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JNF Wire: Former Enemes Join Forces in Peace

Museum at Ammunition Hill to Tell the Story of Both Sides in Historic Battle

***JNF WIRE***

October 31, 2014
Adam H. Brill, Director of Communications
212-879-9305 x222
Museum at Ammunition Hill to Tell the Story of Both Sides in Historic Battle
By: June Glazer

JNF Wire AMMO Hill.jpg

Katri Maoz, CEO of Ammunition Hill Memorial Site, guiding Jordanian officers delegation at site.

They looked like a typical group of visitors to Ammunition Hill on a hot August afternoon. The site, in Israel's capital city of Jerusalem, is a national memorial to the battle between Israeli and Jordanian forces that took place there during the Six Day War. Each year, some 200,000 people tour its preserved Jordanian fortifications and visit its museum.

This was no typical tour group, however. Its members, former enemies, are now cooperating on a project to tell the story of what happened at Ammunition Hill on June 6, 1967, when 37 Israeli and 71 Jordanian combatants died in one of the most decisive battles of the war. Israeli victory there led directly to the capture of the Old City and the reunification of Jerusalem after almost 2,000 years. 

This past August, a four-man delegation representing the Jordanian Army met with an Israeli team at the site for two days to lay the groundwork for their cooperation.

"We invited the Jordanians because we would like to tell the story of Ammunition Hill from both sides and to show the whole picture," said Nurit Levinovski, curator of the future exhibition. "We are in need of their photos, maps, documents, stories, and other materials they can provide us, and my understanding from our meetings with them is that they are willing to help."

Members of the two sides met for intensive talks during the two days, but also took time to tour the stronghold and museum and to exchange stories and anecdotes about the battle from their respective viewpoints. "We were happy to learn, for instance, that the commander of the Jordanian troops at Ammunition Hill is still alive and that we may be able to secure a taped interview with him," Levinovski said.

Perhaps the most poignant moment of the tour for the visiting delegation came when the group stopped at a shattered Jordanian bunker that had held out to the last and where 17 Jordanians died. Israeli troops buried the bodies in a trench at the top of the hill and marked it with a grave marker that read: "Defense Army of Israel—Here lie buried 17 brave Jordanian soldiers."

"It's a moment of great symbolism," said Alon Badihi, a member of the Israeli team and executive director of Israeli operations for Jewish National Fund, which is assisting in the development and renovation of the memorial site. "Former enemies are coming together in peace on a spot where some of the fiercest fighting took place."

Taking in the panoramic view of Jerusalem from atop the hill, Badihi noted that this is not the first time since 1967 that Jordanians have visited the site. After Israel and Jordan signed a peace treaty in 1994, other groups—including former battle participants—have also visited. "However, it is the first time a research and education group has come to work with us to help build the museum and shape its content and message," Badihi said.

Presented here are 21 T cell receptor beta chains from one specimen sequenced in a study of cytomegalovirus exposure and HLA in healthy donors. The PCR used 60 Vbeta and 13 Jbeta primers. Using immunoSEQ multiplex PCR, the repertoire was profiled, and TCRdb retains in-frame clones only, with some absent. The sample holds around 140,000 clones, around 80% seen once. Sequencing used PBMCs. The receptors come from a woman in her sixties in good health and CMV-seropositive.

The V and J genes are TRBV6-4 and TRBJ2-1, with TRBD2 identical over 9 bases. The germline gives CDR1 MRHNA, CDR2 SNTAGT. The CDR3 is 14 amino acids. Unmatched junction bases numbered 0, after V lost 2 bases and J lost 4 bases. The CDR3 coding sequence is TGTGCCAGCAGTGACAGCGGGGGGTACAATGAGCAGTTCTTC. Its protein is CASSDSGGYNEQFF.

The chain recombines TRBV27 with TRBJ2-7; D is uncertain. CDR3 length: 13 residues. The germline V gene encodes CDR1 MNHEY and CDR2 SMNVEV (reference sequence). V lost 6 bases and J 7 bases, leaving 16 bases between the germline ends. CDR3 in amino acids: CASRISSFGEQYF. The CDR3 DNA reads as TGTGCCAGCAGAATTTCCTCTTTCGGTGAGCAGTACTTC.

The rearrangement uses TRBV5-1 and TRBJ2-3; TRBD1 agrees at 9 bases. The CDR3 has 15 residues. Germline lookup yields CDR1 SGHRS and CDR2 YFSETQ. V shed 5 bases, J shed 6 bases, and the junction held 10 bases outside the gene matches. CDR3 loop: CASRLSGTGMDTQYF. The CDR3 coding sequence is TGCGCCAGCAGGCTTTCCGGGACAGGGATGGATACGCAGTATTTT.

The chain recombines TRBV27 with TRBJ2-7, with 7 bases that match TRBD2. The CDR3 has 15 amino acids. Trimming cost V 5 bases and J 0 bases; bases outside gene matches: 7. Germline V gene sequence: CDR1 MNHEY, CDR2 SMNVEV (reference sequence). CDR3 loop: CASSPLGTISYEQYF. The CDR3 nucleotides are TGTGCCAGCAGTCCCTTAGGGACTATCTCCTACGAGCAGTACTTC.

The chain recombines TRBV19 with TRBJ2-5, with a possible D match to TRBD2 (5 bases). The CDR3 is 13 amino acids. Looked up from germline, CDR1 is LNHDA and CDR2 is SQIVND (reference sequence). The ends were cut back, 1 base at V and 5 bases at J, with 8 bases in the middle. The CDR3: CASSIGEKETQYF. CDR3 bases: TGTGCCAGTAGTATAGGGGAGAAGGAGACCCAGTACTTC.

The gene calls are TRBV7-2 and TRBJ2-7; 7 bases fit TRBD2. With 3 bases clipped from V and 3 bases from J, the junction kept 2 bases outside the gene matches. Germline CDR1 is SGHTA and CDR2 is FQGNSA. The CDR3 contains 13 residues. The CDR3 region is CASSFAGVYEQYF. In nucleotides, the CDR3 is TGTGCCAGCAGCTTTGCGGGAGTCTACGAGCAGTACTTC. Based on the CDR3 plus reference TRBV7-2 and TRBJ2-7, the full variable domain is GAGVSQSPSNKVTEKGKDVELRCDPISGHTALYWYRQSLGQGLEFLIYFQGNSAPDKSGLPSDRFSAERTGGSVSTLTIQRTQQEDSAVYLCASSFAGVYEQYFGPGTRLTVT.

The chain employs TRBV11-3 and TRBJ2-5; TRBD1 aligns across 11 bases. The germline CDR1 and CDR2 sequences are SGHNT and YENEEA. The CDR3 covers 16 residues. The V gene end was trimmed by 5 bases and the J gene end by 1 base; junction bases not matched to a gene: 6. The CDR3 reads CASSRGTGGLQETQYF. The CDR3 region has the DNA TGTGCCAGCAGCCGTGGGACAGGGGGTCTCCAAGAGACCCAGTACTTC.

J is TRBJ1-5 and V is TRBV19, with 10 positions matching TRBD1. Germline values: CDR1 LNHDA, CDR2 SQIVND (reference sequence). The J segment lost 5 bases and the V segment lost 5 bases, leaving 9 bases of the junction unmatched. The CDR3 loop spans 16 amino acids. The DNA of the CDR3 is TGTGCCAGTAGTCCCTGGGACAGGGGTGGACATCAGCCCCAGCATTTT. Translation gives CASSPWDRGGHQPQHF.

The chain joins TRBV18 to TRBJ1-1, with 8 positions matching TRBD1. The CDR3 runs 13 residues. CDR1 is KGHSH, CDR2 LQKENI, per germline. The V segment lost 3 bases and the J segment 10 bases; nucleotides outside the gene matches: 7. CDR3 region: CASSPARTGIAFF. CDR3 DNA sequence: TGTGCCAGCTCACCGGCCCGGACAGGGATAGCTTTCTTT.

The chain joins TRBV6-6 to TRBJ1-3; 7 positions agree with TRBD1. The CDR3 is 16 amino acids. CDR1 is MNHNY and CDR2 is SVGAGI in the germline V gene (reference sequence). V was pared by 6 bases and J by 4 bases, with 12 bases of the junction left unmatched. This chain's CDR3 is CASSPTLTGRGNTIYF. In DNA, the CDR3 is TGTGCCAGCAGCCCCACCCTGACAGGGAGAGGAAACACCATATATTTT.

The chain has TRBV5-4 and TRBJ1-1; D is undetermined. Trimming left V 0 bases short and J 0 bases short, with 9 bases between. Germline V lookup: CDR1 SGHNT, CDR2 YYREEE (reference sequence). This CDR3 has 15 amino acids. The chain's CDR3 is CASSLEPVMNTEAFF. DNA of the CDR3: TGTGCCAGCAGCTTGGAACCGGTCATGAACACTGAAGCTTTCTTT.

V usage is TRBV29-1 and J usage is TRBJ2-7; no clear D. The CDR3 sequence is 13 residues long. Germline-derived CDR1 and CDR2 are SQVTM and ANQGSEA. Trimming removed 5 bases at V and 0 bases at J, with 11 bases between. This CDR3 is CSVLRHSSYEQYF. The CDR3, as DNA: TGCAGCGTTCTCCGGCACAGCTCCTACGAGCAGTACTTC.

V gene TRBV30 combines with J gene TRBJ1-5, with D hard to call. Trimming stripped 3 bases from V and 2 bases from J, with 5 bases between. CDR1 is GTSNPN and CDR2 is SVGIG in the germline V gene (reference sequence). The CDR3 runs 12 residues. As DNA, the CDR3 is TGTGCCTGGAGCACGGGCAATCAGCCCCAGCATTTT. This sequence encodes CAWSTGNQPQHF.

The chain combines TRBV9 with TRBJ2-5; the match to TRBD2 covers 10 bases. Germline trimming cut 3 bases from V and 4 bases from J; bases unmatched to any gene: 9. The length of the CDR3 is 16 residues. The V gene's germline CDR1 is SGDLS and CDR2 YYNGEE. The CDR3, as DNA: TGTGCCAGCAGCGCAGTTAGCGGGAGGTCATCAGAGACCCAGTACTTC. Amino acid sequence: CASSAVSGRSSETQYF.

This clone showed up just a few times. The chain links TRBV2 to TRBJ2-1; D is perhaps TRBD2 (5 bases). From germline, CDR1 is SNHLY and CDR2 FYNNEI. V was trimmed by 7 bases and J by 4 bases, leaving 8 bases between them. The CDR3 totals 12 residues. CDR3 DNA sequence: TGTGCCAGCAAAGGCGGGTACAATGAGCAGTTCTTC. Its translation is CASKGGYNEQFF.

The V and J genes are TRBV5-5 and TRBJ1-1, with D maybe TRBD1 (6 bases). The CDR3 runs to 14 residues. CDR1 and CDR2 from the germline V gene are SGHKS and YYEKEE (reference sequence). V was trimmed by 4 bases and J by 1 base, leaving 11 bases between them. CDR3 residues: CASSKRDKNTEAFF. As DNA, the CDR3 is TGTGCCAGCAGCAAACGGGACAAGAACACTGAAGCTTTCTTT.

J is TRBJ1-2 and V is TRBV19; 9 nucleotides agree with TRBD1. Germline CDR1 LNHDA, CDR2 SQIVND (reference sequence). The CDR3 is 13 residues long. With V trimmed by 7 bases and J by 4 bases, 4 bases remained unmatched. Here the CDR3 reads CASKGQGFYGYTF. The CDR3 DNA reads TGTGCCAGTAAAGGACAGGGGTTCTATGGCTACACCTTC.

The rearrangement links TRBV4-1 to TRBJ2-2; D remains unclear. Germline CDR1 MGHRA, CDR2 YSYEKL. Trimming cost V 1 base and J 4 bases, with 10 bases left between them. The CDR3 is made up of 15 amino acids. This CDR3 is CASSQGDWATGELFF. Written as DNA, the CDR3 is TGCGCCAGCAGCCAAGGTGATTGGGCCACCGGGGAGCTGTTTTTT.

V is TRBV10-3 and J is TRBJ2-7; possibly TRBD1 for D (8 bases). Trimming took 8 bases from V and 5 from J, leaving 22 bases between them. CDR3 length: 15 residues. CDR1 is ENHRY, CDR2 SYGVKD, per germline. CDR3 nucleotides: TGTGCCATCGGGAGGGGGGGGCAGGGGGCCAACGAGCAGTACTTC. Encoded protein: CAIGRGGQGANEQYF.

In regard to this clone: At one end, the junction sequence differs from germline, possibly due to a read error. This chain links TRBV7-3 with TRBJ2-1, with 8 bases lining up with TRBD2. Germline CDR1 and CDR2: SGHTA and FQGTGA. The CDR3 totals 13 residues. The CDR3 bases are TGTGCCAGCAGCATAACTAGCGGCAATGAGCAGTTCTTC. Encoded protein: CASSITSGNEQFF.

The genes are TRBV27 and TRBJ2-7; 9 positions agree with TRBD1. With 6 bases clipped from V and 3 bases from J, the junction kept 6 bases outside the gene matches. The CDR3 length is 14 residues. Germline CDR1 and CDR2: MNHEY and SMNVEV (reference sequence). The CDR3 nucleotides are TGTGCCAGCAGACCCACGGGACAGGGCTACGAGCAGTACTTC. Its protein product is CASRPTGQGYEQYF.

“The Jordanian delegation, led by Amjad Jamal, a major general in the Jordanian Army and head of its History Research and Education Division, said he was pleased with the two-day talks. "We came to listen and to see how we could assist. But we also expected to obtain information to help us in our efforts to document our side of the battles [with Israel], and what we heard was very good," he said during lunch with the Israeli team.

Dr. Baker Khazar Almajali, a history researcher and senior advisor to the Jordanian Army chief-of-staff, added that he was sure the two sides would hold further meetings in the future. "Continuous meetings mean continuous dialogue. We want the Israelis to understand us and we want to understand them. This is so we can maintain the peace, hope, and ambitions of our generation and our children's generation. We need always to look toward the future and for symbols of hope so we can live together in peace," he said.

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JEWISH NATIONAL FUND (JNF) began in 1901 as a dream and vision to reestablish a homeland in Israel for Jewish people everywhere. Jews the world over collected coins in iconic JNF Blue Boxes, purchasing land and planting trees until ultimately, their dream of a Jewish homeland was a reality. JNF gives all generations of Jews a unique voice in building a prosperous future for the land of Israel and its people.

JNF embodies both heart and action; our work is varied in scope but singular in benefit. We strive to bring an enhanced quality of life to all of Israel’s residents, and translate these advancements to the world beyond. JNF is greening the desert with millions of trees, building thousands of parks, creating new communities and cities for generations of Israelis to call home, bolstering Israel’s water supply, helping develop innovative arid-agriculture techniques, and educating both young and old about the founding and importance of Israel and Zionism.

JNF is a registered 501(c)(3) organization and United Nations NGO, which continuously earns top ratings from charity overseers.

For more information on JNF, call 888-JNF-0099 or visit


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